Midlife work ability and mobility limitation in old age among non-disability and disability retirees - a prospective study
von Bonsdorff, M., Rantanen, T., Törmäkangas, T., Kulmala, J., Hinrichs, T., Seitsamo, J., . . . von Bonsdorff, M. (2016). Midlife work ability and mobility limitation in old age among non-disability and disability retirees - a prospective study. BMC Public Health, 16, 154. doi:10.1186/s12889-016-2846-y
Published inBMC Public Health
DisciplineGerontologia ja kansanterveys
© 2016 von Bonsdorff et al. This is an open access article distributed under the terms of the Creative Commons Attribution 4.0 International License.
Background: Little is known about the wellbeing and mobility limitation of older disability retirees. Personal and environmental factors, such as time spent in working life, may either exacerbate or mitigate the onset of mobility limitation in general population. We aimed to study perceived midlife work ability as a determinant of self-reported mobility limitation in old age among municipal employees who transitioned into non-disability and disability retirement. Methods: 4329 participants of the Finnish Longitudinal Study of Municipal Employees (FLAME) had retired during January 1985 and July 2000. They had data on retirement, perceived work ability in 1985, and self-reported mobility limitation (non-disability retirement n = 2870, men 39 %; and diagnose-specific disability retirement n = 1459, men 48 %). Self-reported mobility was measured in 1985, 1992, 1997 and 2009. The latest score available was used to assess the number of mobility limitation. Work ability was measured by asking the respondents to evaluate their current work ability against their lifetime best in 1985. Incidence rate ratios (IRRs) and 95 % confidence intervals (CIs) for work ability predicting mobility limitation in non-disability and diagnose-specific disability retirement groups were calculated using Poisson regression models. Results: The prevalence of mobility limitation for those who transitioned into non-disability retirement (Incidence Rate, IR = 0.45, 95 % CI = 0.44–0.46) was lower compared to those who retired due to disability (IR = 0.65, CI = 0.63–0.66). A onepoint increase in the work ability score decreased the risk for having one more mobility limitation among non-disability and all diagnose-specific retirement groups (musculoskeletal disease, cardiovascular disease, mental disorder, and other diseases). Conclusions: Better midlife work ability may protect from old age mobility limitation among those who retire due to non-disability and disability. Promoting work ability in midlife may lead to more independent, active aging, regardless of type of retirement. ...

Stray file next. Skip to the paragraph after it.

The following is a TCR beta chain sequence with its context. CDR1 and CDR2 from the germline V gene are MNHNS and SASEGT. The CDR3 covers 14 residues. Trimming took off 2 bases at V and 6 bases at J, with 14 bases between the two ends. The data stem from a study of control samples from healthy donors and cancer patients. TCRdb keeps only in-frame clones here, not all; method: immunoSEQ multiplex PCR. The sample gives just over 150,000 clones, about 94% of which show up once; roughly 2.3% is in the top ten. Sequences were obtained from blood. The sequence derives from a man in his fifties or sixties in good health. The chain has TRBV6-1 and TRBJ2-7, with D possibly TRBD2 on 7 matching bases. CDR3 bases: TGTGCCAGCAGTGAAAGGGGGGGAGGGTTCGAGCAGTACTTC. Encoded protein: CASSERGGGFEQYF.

PublisherBioMed Central Ltd.
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